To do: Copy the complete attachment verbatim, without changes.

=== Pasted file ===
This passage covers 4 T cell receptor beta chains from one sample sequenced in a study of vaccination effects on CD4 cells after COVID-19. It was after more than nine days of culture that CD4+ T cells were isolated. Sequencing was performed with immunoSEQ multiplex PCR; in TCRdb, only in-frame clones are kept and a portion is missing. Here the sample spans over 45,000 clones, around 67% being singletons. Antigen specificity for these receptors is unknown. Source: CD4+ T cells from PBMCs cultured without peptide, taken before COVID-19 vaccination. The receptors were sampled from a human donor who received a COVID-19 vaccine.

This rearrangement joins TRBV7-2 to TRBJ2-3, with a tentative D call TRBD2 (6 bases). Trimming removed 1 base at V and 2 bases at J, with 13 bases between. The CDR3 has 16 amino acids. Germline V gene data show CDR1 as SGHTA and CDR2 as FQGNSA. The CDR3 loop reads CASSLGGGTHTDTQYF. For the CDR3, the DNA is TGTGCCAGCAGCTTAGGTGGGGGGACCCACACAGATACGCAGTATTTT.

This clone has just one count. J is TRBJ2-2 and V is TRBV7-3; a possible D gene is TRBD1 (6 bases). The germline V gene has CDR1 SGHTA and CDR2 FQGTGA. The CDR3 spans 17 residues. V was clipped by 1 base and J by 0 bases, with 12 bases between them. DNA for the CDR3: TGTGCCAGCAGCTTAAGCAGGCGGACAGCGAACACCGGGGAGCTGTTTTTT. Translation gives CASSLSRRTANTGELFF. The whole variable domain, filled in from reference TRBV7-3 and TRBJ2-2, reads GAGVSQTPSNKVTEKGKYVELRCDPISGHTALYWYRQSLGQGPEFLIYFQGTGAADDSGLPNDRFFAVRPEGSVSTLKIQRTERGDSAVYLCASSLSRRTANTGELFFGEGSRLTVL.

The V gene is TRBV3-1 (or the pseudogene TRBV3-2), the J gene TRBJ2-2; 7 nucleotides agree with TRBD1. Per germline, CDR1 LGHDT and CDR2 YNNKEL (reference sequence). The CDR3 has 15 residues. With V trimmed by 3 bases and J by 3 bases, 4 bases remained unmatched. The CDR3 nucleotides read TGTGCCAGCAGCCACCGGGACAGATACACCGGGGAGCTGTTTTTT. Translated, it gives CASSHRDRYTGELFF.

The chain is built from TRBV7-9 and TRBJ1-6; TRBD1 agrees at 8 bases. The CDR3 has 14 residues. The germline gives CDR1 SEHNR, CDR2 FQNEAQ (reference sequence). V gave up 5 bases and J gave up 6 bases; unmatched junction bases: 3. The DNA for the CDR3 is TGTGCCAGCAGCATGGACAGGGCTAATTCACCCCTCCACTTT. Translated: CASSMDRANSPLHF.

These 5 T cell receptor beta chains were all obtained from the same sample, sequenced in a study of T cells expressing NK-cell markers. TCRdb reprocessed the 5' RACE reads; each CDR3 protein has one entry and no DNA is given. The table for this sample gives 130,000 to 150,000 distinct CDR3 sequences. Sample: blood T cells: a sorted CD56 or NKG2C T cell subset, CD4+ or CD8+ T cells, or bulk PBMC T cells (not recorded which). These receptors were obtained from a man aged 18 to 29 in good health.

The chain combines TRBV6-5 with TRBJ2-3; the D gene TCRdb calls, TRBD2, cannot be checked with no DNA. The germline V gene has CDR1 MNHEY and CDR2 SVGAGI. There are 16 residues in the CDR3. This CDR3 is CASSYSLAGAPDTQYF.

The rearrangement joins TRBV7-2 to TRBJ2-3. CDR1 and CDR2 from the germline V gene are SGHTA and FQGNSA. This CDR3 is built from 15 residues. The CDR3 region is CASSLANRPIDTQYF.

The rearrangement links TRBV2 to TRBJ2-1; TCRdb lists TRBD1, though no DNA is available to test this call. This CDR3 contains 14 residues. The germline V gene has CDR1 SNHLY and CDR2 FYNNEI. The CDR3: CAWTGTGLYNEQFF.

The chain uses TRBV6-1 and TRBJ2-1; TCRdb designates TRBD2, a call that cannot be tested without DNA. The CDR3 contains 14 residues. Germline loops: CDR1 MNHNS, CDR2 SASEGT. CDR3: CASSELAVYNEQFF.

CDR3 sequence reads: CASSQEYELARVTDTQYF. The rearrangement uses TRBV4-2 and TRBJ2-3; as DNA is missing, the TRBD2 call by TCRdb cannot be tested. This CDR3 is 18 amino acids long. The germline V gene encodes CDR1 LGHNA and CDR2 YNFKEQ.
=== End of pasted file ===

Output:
This passage covers 4 T cell receptor beta chains from one sample sequenced in a study of vaccination effects on CD4 cells after COVID-19. It was after more than nine days of culture that CD4+ T cells were isolated. Sequencing was performed with immunoSEQ multiplex PCR; in TCRdb, only in-frame clones are kept and a portion is missing. Here the sample spans over 45,000 clones, around 67% being singletons. Antigen specificity for these receptors is unknown. Source: CD4+ T cells from PBMCs cultured without peptide, taken before COVID-19 vaccination. The receptors were sampled from a human donor who received a COVID-19 vaccine.

This rearrangement joins TRBV7-2 to TRBJ2-3, with a tentative D call TRBD2 (6 bases). Trimming removed 1 base at V and 2 bases at J, with 13 bases between. The CDR3 has 16 amino acids. Germline V gene data show CDR1 as SGHTA and CDR2 as FQGNSA. The CDR3 loop reads CASSLGGGTHTDTQYF. For the CDR3, the DNA is TGTGCCAGCAGCTTAGGTGGGGGGACCCACACAGATACGCAGTATTTT.

This clone has just one count. J is TRBJ2-2 and V is TRBV7-3; a possible D gene is TRBD1 (6 bases). The germline V gene has CDR1 SGHTA and CDR2 FQGTGA. The CDR3 spans 17 residues. V was clipped by 1 base and J by 0 bases, with 12 bases between them. DNA for the CDR3: TGTGCCAGCAGCTTAAGCAGGCGGACAGCGAACACCGGGGAGCTGTTTTTT. Translation gives CASSLSRRTANTGELFF. The whole variable domain, filled in from reference TRBV7-3 and TRBJ2-2, reads GAGVSQTPSNKVTEKGKYVELRCDPISGHTALYWYRQSLGQGPEFLIYFQGTGAADDSGLPNDRFFAVRPEGSVSTLKIQRTERGDSAVYLCASSLSRRTANTGELFFGEGSRLTVL.

The V gene is TRBV3-1 (or the pseudogene TRBV3-2), the J gene TRBJ2-2; 7 nucleotides agree with TRBD1. Per germline, CDR1 LGHDT and CDR2 YNNKEL (reference sequence). The CDR3 has 15 residues. With V trimmed by 3 bases and J by 3 bases, 4 bases remained unmatched. The CDR3 nucleotides read TGTGCCAGCAGCCACCGGGACAGATACACCGGGGAGCTGTTTTTT. Translated, it gives CASSHRDRYTGELFF.

The chain is built from TRBV7-9 and TRBJ1-6; TRBD1 agrees at 8 bases. The CDR3 has 14 residues. The germline gives CDR1 SEHNR, CDR2 FQNEAQ (reference sequence). V gave up 5 bases and J gave up 6 bases; unmatched junction bases: 3. The DNA for the CDR3 is TGTGCCAGCAGCATGGACAGGGCTAATTCACCCCTCCACTTT. Translated: CASSMDRANSPLHF.

These 5 T cell receptor beta chains were all obtained from the same sample, sequenced in a study of T cells expressing NK-cell markers. TCRdb reprocessed the 5' RACE reads; each CDR3 protein has one entry and no DNA is given. The table for this sample gives 130,000 to 150,000 distinct CDR3 sequences. Sample: blood T cells: a sorted CD56 or NKG2C T cell subset, CD4+ or CD8+ T cells, or bulk PBMC T cells (not recorded which). These receptors were obtained from a man aged 18 to 29 in good health.

The chain combines TRBV6-5 with TRBJ2-3; the D gene TCRdb calls, TRBD2, cannot be checked with no DNA. The germline V gene has CDR1 MNHEY and CDR2 SVGAGI. There are 16 residues in the CDR3. This CDR3 is CASSYSLAGAPDTQYF.

The rearrangement joins TRBV7-2 to TRBJ2-3. CDR1 and CDR2 from the germline V gene are SGHTA and FQGNSA. This CDR3 is built from 15 residues. The CDR3 region is CASSLANRPIDTQYF.

The rearrangement links TRBV2 to TRBJ2-1; TCRdb lists TRBD1, though no DNA is available to test this call. This CDR3 contains 14 residues. The germline V gene has CDR1 SNHLY and CDR2 FYNNEI. The CDR3: CAWTGTGLYNEQFF.

The chain uses TRBV6-1 and TRBJ2-1; TCRdb designates TRBD2, a call that cannot be tested without DNA. The CDR3 contains 14 residues. Germline loops: CDR1 MNHNS, CDR2 SASEGT. CDR3: CASSELAVYNEQFF.

CDR3 sequence reads: CASSQEYELARVTDTQYF. The rearrangement uses TRBV4-2 and TRBJ2-3; as DNA is missing, the TRBD2 call by TCRdb cannot be tested. This CDR3 is 18 amino acids long. The germline V gene encodes CDR1 LGHNA and CDR2 YNFKEQ.